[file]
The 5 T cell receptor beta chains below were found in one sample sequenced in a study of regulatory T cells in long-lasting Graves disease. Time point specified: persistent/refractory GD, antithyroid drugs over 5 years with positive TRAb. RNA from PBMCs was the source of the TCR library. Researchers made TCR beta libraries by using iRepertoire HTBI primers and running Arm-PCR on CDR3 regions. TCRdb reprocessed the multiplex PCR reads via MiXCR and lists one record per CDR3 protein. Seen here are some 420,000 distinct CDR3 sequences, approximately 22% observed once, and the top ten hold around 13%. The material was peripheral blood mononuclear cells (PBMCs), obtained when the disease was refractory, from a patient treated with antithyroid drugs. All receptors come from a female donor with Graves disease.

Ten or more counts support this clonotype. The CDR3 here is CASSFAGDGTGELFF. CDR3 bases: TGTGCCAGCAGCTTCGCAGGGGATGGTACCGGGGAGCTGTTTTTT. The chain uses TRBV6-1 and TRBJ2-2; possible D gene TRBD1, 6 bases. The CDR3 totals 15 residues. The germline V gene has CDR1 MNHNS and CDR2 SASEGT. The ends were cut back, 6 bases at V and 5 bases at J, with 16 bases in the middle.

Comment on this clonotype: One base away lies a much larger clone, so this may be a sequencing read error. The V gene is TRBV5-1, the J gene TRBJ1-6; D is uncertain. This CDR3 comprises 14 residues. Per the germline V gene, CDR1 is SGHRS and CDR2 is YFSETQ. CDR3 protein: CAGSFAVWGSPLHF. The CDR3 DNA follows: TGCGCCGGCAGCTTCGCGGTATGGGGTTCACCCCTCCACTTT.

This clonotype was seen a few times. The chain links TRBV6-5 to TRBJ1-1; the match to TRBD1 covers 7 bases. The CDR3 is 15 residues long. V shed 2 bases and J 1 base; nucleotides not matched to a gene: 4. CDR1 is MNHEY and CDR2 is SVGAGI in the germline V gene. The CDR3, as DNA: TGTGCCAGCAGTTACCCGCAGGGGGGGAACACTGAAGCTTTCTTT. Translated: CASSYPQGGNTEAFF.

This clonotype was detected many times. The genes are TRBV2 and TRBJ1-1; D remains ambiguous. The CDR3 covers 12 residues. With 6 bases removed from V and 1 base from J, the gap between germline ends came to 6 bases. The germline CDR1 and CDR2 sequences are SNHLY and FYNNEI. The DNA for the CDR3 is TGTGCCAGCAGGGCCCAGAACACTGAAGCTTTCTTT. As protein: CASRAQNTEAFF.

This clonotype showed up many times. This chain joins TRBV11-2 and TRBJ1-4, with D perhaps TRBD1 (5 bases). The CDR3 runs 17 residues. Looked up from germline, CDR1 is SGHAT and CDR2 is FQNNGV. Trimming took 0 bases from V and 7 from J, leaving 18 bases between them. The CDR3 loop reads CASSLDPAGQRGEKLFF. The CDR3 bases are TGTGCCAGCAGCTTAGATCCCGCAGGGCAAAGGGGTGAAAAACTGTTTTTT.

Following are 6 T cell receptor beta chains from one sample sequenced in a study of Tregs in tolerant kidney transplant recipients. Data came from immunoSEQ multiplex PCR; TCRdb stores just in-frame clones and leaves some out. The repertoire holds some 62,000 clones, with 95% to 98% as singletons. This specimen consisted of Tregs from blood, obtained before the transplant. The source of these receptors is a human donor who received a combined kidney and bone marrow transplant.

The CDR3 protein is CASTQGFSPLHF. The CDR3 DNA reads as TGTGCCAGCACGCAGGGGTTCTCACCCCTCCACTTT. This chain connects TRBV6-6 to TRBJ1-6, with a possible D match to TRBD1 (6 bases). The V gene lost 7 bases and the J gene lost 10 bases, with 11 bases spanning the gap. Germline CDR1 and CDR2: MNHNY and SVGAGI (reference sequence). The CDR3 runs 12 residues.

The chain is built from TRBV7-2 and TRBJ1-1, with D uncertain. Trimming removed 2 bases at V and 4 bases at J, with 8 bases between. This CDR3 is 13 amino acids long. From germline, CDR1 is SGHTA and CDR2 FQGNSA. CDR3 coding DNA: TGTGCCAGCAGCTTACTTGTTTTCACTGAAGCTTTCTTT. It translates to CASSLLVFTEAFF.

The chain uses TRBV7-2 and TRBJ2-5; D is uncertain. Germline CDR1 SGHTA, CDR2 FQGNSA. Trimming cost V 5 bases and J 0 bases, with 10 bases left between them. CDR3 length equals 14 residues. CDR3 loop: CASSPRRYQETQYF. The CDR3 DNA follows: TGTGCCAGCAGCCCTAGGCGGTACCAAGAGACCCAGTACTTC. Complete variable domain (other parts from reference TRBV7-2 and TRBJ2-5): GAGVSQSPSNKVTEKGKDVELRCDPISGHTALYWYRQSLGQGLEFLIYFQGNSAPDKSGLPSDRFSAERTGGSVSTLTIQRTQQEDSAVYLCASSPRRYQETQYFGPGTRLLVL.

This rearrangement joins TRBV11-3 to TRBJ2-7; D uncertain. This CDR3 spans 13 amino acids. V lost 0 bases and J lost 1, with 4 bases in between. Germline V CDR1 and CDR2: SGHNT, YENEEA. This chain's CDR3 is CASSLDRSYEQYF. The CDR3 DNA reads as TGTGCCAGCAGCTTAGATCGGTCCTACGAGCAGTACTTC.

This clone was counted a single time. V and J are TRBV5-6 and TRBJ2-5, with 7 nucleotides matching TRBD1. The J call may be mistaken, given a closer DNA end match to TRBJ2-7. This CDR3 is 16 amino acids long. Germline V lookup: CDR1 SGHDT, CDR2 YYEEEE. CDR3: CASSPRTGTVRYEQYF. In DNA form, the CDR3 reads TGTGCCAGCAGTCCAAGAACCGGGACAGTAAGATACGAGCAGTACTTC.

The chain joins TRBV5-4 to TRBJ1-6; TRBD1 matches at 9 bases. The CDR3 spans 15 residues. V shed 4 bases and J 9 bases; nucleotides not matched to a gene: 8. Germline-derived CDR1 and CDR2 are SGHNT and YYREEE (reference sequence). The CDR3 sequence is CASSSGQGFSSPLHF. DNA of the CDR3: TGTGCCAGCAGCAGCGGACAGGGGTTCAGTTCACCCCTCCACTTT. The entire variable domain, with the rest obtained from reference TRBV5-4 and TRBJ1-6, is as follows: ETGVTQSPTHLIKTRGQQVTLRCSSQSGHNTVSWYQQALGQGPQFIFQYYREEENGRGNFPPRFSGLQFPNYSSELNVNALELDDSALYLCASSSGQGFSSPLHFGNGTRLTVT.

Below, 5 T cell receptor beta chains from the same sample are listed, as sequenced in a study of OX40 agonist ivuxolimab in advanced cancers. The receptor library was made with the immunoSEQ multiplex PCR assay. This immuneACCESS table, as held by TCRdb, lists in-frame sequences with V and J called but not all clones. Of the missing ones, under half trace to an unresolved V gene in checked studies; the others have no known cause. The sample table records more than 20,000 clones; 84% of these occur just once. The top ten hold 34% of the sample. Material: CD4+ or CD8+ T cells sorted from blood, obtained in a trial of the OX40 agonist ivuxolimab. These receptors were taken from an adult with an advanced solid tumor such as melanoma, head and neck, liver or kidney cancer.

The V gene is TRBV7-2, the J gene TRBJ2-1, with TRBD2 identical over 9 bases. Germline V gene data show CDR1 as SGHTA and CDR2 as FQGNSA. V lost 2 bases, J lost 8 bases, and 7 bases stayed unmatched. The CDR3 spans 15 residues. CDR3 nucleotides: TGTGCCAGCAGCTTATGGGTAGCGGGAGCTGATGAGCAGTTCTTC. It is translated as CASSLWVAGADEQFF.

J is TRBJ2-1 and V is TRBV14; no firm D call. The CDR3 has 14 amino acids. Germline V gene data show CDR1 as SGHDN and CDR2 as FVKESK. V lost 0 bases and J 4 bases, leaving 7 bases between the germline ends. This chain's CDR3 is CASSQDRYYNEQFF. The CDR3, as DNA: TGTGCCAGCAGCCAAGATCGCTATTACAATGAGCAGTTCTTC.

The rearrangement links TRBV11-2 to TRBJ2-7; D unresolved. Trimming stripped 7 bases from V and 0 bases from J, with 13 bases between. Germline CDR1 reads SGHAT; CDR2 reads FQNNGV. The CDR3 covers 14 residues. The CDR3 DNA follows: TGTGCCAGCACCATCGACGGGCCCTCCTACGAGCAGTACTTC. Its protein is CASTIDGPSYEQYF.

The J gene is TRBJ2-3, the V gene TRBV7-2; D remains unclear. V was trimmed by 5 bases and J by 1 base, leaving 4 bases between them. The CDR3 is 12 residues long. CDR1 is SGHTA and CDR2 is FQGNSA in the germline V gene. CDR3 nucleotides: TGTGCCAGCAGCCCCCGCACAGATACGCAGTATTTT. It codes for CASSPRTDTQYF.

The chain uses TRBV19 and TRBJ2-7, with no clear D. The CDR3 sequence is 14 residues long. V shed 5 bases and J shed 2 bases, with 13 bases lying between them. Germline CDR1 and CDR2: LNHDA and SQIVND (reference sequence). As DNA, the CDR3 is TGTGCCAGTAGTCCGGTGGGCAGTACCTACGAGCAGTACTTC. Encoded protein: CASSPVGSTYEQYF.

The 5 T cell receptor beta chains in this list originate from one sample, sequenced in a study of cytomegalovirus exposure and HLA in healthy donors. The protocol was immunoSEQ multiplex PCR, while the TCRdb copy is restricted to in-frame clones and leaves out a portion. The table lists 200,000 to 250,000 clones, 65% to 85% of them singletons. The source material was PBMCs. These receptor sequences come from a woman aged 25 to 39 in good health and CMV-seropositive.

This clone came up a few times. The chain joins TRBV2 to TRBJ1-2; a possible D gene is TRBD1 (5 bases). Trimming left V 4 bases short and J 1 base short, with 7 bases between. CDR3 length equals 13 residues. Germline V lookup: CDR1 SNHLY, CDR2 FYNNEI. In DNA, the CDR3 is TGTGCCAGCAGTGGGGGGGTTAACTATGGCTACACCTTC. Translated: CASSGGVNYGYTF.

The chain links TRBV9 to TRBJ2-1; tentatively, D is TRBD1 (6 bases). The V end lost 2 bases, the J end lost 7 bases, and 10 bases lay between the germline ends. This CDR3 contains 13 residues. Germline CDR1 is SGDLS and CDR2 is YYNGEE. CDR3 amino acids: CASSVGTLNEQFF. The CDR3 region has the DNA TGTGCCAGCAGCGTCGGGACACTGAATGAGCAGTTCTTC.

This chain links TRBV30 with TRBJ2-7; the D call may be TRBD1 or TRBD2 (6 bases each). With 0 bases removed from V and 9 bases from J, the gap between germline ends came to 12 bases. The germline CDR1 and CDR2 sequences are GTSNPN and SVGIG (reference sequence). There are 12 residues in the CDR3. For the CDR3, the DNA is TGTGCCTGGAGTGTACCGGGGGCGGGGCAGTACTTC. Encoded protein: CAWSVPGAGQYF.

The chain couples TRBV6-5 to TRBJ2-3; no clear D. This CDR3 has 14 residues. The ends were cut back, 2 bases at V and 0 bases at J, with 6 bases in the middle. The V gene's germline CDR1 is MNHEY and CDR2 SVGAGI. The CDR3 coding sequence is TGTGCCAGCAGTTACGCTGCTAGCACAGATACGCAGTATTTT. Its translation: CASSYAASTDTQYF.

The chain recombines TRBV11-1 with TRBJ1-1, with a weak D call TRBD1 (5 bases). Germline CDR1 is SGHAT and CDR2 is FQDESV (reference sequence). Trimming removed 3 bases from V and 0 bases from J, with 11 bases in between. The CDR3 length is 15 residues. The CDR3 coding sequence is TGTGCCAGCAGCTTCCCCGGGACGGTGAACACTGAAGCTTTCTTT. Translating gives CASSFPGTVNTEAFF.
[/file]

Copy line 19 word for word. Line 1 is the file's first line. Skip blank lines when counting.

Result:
The chain uses TRBV19 and TRBJ2-7, with no clear D. The CDR3 sequence is 14 residues long. V shed 5 bases and J shed 2 bases, with 13 bases lying between them. Germline CDR1 and CDR2: LNHDA and SQIVND (reference sequence). As DNA, the CDR3 is TGTGCCAGTAGTCCGGTGGGCAGTACCTACGAGCAGTACTTC. Encoded protein: CASSPVGSTYEQYF.